Wednesday, 17 December 2014
Ceisteanna - Questions - Priority Questions
1. To ask the Minister for Jobs, Enterprise and Innovation the number of new overseas offices established by IDA Ireland since 2011; the number of staff in each new office; the number of offices closed during the period; the plans by IDA Ireland to exploit opportunities in the Middle East and BRIC countries; the number of IDA Ireland staff based in Middle East and BRIC countries; and if he will make a statement on the matter. [48392/14]
My first question relates to IDA Ireland's presence in BRIC and Middle East countries. It is a replica of a question that I tabled in January. I would like to know what progress has been made in the intervening period.
Since 2011 IDA Ireland has opened three additional offices in overseas locations. During 2013 two additional overseas offices were opened, one in Korea and one in Beijing, with one member of staff in each office. In 2014 an additional office was opened in Texas in the United States. It has two staff members. In 2011 IDA Ireland ceased to have a presence in Taiwan, with activity now being managed from China.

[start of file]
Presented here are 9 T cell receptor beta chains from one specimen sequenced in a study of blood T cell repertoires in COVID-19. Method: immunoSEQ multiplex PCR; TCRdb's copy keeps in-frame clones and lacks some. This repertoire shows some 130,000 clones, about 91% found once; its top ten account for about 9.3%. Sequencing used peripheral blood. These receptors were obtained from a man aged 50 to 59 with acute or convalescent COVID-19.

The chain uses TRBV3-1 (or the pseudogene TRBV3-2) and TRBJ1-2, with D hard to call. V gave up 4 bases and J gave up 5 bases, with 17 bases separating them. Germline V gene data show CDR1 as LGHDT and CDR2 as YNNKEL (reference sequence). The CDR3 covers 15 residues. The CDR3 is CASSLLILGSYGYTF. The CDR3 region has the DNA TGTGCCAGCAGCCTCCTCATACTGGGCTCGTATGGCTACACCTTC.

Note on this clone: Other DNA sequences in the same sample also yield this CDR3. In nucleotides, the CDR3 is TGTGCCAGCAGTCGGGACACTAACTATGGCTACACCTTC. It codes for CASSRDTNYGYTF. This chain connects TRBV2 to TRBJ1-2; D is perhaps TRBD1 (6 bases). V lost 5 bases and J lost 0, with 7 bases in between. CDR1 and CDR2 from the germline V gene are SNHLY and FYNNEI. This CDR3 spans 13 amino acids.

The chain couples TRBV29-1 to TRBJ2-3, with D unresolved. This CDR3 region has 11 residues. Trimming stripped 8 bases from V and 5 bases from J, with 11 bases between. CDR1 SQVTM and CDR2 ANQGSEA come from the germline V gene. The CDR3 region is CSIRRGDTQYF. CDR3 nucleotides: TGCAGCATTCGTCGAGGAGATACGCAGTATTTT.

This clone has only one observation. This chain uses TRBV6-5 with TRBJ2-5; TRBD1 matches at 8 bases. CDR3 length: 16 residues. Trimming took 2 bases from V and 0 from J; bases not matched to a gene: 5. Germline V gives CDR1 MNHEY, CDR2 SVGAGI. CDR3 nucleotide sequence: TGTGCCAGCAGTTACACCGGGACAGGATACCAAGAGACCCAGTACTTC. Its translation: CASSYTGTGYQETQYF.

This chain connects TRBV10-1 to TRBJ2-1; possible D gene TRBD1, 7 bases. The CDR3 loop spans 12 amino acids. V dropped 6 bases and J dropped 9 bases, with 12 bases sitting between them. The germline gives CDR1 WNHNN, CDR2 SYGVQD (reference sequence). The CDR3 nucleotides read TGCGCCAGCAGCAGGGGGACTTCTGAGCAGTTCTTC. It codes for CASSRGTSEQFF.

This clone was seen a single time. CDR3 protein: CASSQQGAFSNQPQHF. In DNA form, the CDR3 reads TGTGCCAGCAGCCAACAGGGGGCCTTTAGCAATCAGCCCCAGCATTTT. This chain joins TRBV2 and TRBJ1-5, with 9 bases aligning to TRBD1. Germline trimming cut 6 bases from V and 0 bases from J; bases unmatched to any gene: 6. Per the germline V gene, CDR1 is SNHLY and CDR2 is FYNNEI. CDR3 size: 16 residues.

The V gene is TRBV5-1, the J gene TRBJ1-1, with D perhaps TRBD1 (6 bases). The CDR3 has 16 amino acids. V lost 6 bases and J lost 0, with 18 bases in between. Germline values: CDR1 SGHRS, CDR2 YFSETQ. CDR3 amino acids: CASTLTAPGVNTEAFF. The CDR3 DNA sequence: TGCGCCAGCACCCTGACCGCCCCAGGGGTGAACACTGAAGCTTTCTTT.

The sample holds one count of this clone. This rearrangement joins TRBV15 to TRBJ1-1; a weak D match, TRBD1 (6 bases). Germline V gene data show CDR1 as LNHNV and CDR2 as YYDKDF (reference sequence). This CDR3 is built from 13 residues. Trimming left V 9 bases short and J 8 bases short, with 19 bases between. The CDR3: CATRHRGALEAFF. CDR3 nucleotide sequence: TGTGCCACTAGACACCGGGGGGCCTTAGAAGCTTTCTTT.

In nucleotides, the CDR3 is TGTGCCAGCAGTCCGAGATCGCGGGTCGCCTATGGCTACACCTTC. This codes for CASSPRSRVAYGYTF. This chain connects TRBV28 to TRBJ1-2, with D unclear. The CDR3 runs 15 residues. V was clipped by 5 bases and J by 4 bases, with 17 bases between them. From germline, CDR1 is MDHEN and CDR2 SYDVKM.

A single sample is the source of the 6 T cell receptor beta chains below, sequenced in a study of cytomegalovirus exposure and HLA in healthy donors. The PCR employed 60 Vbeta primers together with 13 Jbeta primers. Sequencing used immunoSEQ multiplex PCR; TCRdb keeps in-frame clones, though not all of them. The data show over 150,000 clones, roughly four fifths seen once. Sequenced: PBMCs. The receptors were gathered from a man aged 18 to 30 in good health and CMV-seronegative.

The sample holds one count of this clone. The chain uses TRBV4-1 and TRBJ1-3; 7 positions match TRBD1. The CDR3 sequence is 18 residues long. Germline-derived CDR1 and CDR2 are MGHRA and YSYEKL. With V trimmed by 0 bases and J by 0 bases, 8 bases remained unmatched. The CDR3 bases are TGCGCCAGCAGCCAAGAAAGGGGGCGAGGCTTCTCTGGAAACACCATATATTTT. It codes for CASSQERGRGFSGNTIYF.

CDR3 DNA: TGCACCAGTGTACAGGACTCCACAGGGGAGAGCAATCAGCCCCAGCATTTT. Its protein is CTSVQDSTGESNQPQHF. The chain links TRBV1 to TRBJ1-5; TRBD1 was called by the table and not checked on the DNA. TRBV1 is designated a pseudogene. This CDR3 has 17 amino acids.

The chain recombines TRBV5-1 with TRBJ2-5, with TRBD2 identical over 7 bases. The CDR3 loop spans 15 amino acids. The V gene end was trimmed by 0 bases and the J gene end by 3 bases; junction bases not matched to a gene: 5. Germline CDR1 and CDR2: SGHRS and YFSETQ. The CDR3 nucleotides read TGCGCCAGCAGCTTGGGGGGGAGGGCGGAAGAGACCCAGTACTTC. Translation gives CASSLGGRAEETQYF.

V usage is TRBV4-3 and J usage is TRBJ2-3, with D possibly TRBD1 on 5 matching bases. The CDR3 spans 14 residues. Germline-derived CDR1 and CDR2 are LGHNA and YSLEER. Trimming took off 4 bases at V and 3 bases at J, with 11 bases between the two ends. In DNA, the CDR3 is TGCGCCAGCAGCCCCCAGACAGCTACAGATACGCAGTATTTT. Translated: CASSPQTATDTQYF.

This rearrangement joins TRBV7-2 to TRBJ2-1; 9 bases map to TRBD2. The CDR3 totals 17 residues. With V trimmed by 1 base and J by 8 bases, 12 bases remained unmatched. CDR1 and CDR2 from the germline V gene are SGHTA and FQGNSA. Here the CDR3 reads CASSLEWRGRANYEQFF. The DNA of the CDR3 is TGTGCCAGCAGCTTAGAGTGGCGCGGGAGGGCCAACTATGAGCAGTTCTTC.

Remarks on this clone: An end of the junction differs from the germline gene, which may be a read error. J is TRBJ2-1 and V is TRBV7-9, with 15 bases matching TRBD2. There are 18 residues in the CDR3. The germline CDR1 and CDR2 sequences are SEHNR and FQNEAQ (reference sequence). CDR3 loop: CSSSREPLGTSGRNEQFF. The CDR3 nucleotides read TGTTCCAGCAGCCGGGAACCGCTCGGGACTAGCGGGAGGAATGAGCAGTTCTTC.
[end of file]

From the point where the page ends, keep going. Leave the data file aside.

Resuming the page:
The BRIC countries - Brazil, Russia, India and China - form the core countries of IDA Ireland’s growth markets strategy, together with the ASEAN region, comprising South Africa, Japan, Korea, Australia and New Zealand. Since 2007 IDA Ireland has opened offices in all of the BRIC countries. The agency now has three offices in China and two in India, as well as having a presence in Moscow in Russia and Sao Paulo in Brazil. These offices are staffed by a combination of permanent staff, contract employees and part-time consultants, numbering 11 in all. In the past three years IDA Ireland has secured an emerging base of investments from India - HCL, Wipro, TCS and Genpact - and China - Huawei, ICBC, CDB and Satir - and was integral in facilitating the acquisition of Air Atlanta’s aero-engineering facility at Shannon by the Russianairline Transaero.
Although IDA Ireland does not have an office in the Middle East, I am informed by the agency that its growth markets team in Dublin, in conjunction with its international financial services division, works with the embassy network in the region to identify and target prospective client companies, particularly in the growth area of Islamic finance.